After all that the men, women, and children have gone through they never thought of revenge, and only thought of bread. When Eliezer final got the chance to look in the mirror for the first time he didn’t recognize his own self because he was so starved. “From the depths of the mirror, a corpse was contemplating me.The look in his eyes as he gazed at me has never left me.”(Wiesel,
Silence symbolizes dread, apathy, and incapability. Wiesel cannot understand how the world can remain silent as the Nazis committing atrocities on the Jews. It also symbolizes the silence of the subjugated and oppressed. Eliezer, for example, stands silent when his father is beaten, unable to help him. The whole town of Sighet remains silent to the pleas of Moshe the Beadle, who warns the town of what is coming.
He slowly began to lose faith and hope in god. He lost his innocence and began to feel hatred toward god for letting innocent people die. Elie changed and he became rebellious. He began to wish for things he regretted later and he lost all hope. He became an entirely different person.
When these people were being treated in such malicious ways, they started to believe that God wasn’t really there for them. They felt as if He wasn 't there to protect them. Sometimes, they started to rebel against their own religion and turn to their worst enemies for faith. Throughout Elie’s memoir, Night, Elie shows that many people, including himself, lost faith during their stay at the concentration camps. Many other victims of the concentration camps lived to see such tragedies that they began to lose hope in God, as well as he did.
To tell the truth, Elie’s beliefs before the Holocaust is very spiritual, godly and orthodox. He used to spend most of his time at the synagogue temple worshiping his God. Since he always cried while praying a man named Masha the Beadle asked him why he prayed and Elie’s thought it was a very strange question but he still answered him with a confused face on his look as if he had known idea what he was saying. Elie’s said why he lives and why does he breath he said again he doesn’t know.” I succeeded on my own finding a master for himself in the person of Mash the Beadle’’. This quote explains that Eile’s wanted a teacher to teach him the secrets of Kabbalah and the quote proves that his religion is very important to him and it shows that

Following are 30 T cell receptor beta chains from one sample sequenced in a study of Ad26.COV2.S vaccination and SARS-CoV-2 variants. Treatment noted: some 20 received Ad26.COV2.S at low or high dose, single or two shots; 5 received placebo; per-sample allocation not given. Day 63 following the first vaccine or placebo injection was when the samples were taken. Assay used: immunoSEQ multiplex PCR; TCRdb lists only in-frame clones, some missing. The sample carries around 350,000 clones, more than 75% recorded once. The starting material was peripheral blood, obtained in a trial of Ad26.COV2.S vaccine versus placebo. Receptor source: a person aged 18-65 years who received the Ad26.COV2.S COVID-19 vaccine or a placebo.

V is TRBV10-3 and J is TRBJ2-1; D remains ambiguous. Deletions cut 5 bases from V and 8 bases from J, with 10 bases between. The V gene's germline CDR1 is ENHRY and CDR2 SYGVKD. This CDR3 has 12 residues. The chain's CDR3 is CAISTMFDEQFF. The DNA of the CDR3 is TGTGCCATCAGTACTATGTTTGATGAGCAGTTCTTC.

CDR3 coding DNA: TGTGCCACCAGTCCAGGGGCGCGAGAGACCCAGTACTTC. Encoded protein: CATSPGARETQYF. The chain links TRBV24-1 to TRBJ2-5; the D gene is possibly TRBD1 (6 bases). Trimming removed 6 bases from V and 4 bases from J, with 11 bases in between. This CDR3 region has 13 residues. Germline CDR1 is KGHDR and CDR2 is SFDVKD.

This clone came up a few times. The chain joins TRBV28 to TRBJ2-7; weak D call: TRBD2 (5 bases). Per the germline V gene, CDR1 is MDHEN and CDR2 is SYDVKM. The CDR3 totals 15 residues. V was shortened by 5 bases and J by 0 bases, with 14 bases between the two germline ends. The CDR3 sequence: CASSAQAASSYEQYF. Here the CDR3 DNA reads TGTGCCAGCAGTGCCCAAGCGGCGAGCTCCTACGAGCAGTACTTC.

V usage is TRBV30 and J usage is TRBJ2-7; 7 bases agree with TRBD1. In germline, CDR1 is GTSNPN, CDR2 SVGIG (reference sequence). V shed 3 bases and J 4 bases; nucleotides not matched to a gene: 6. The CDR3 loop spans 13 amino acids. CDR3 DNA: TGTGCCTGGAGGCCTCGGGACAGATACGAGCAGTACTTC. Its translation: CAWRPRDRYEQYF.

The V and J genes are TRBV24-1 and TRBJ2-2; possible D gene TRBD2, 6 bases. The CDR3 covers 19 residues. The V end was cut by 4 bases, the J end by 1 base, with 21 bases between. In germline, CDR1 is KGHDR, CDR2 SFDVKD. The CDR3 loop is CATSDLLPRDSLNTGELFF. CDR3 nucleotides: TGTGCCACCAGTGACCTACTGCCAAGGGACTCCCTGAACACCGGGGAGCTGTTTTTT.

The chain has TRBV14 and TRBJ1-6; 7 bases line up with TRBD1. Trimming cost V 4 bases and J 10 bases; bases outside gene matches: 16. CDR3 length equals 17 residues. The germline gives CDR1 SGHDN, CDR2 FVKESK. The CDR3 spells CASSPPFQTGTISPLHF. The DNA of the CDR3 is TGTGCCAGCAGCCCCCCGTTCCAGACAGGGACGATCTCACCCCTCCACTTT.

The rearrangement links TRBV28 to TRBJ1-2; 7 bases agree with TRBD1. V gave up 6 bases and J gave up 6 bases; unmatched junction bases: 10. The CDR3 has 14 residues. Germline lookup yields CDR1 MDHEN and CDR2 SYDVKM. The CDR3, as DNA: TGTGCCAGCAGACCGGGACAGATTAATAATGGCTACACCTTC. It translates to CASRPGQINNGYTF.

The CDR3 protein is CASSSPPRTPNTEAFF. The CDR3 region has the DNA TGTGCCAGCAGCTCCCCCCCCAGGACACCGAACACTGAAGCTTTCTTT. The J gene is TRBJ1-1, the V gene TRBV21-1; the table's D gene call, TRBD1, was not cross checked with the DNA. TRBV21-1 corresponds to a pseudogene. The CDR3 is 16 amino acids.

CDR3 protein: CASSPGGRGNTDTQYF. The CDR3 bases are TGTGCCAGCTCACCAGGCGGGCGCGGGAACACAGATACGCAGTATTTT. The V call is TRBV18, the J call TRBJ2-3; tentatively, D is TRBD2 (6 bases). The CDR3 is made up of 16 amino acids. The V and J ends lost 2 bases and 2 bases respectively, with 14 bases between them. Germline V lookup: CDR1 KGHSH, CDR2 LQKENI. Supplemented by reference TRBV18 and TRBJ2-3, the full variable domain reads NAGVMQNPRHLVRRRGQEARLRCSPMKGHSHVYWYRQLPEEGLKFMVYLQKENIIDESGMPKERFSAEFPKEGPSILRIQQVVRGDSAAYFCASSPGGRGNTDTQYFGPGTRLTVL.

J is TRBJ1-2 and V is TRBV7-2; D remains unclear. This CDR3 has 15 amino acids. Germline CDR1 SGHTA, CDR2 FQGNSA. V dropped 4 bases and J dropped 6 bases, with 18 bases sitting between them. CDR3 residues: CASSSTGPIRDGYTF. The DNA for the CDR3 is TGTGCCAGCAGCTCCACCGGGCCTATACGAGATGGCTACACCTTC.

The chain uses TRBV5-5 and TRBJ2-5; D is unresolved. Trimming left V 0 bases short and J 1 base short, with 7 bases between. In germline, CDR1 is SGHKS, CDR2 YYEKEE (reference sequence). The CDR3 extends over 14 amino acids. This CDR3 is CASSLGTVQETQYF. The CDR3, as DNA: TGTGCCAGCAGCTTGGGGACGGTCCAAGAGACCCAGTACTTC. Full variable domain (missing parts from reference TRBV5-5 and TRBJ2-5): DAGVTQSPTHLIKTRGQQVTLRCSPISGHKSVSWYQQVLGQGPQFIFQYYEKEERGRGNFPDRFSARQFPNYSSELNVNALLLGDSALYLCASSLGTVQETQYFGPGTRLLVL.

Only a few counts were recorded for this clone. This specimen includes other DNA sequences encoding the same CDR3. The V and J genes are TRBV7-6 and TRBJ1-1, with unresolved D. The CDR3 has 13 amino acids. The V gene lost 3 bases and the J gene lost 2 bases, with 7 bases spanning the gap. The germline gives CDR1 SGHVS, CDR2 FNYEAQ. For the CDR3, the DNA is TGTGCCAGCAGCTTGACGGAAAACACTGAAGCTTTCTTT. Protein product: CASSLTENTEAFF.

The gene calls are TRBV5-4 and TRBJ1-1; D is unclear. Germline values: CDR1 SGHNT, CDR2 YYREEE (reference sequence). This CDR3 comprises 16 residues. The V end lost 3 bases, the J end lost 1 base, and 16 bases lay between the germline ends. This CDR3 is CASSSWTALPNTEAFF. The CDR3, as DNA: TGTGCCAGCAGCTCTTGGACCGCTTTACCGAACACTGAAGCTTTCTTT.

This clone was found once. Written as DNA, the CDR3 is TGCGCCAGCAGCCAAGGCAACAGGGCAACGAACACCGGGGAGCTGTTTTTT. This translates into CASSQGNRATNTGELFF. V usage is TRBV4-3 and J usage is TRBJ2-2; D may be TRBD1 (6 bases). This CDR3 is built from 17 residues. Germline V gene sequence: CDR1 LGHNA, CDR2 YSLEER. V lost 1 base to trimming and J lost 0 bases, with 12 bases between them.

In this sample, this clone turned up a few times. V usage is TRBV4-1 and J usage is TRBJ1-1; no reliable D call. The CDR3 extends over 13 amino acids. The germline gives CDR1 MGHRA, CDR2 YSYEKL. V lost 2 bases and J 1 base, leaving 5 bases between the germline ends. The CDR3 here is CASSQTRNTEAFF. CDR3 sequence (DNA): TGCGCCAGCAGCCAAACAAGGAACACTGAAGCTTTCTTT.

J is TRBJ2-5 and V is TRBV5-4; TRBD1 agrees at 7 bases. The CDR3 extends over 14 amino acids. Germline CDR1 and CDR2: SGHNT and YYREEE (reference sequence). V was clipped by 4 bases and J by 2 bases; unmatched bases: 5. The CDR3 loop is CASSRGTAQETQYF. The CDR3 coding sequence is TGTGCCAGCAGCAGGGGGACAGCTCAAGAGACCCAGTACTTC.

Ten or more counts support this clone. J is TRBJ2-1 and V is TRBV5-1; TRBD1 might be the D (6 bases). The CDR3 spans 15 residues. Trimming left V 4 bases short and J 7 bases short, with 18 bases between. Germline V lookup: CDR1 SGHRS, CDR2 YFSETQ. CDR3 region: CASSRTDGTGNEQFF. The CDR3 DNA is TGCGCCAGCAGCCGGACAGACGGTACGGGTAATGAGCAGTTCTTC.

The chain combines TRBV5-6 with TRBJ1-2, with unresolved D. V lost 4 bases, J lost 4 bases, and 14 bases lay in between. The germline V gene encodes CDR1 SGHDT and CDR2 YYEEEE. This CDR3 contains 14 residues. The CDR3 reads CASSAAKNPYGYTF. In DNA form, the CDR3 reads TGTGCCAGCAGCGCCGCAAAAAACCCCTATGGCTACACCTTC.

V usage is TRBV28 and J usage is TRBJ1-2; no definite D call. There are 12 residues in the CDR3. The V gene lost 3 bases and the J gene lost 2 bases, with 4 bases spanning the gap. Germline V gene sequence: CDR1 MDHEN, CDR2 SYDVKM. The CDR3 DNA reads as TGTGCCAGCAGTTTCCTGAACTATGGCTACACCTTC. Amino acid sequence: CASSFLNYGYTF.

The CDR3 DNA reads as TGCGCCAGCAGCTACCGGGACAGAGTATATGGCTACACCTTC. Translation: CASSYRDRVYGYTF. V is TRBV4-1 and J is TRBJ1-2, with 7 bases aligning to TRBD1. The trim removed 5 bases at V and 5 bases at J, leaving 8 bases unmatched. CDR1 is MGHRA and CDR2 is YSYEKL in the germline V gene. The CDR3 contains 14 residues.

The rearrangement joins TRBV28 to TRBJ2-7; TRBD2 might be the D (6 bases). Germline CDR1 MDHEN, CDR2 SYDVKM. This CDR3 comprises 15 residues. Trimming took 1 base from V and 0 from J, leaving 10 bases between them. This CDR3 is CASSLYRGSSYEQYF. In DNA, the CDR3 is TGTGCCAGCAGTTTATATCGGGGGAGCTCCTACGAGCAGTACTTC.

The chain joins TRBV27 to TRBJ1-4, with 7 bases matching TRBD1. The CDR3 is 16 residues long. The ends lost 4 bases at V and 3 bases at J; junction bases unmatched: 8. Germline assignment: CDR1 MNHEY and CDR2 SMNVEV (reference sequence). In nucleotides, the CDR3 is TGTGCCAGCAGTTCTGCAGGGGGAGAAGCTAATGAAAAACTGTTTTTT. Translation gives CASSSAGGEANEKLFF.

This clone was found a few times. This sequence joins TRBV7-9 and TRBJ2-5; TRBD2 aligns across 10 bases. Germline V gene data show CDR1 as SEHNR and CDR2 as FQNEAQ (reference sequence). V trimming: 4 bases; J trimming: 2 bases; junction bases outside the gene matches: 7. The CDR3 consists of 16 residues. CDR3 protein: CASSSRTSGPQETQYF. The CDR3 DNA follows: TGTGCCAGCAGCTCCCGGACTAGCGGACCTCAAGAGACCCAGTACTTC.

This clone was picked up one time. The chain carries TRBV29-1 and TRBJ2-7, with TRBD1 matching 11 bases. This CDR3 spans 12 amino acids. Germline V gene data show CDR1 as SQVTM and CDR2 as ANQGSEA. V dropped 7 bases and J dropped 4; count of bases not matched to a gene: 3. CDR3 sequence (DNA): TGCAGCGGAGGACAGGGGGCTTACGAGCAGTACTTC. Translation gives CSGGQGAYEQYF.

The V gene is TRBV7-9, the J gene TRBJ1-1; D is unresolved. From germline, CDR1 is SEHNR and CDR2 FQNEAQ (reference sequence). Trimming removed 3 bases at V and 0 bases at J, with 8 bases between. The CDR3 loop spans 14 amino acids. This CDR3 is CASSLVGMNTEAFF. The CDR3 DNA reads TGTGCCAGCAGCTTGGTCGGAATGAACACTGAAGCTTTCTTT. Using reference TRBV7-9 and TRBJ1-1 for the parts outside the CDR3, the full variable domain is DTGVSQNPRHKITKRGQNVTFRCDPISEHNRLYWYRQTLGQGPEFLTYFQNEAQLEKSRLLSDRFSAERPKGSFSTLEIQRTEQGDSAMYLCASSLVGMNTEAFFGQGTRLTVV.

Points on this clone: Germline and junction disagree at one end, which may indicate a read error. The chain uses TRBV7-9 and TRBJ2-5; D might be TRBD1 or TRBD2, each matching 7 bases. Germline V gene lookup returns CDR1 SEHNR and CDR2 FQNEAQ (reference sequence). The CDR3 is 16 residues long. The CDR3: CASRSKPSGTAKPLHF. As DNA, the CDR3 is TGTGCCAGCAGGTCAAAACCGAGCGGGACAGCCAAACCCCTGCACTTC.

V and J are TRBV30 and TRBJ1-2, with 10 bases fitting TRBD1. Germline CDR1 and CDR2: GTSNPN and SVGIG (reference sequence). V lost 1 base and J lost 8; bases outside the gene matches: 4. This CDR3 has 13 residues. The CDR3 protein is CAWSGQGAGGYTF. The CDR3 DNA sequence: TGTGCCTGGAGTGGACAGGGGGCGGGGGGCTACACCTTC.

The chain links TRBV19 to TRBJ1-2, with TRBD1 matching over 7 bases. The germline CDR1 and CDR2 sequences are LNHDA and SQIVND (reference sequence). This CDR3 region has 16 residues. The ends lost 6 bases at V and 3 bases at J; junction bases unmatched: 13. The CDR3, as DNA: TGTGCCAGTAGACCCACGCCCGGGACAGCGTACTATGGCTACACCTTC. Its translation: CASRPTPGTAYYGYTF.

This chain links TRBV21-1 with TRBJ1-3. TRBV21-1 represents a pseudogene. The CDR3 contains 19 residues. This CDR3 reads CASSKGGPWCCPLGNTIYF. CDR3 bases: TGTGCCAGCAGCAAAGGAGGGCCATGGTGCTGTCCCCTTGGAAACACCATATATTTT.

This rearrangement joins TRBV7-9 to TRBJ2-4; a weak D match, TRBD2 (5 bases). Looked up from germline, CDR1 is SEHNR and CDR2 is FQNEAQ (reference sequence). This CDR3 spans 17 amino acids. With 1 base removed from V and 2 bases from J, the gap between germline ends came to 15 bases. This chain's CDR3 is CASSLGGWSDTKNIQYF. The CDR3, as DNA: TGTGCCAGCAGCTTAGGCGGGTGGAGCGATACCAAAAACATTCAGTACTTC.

“… that the world did know and remain silent.” (Wiesel’s Speech). The Holocaust is still a big event that is still known to this day, many people did know about the Holocaust was happening but chose to remain silent and see millions of people suffer, the world’s humanity needs a pause to rethink of their kindness. Like Wiesel and the most of the prisoners, they questioned the existence of God in their lives and on the world. “I was the accuser, God the accused. My eyes were open and I was alone – terribly alone in a world without God and without man.” (Wiesel 65).
The effects of the setting on Wiesel are reflected in the way he ends book, talking about how he is essentially dead now. The look in Wiesel’s eyes as he gazed at himself in the mirror never left him (Wiesel, __) because he was so malnutritioned that he literally looked like a corpse. When he saw himself, he was so surprised that that image has stuck with him. In fact, they were so starved that their “first act as free men was to throw [themselves] onto the provisions ... no thought of revenge, or of parents. Only of bread” (Wiesel, 115?).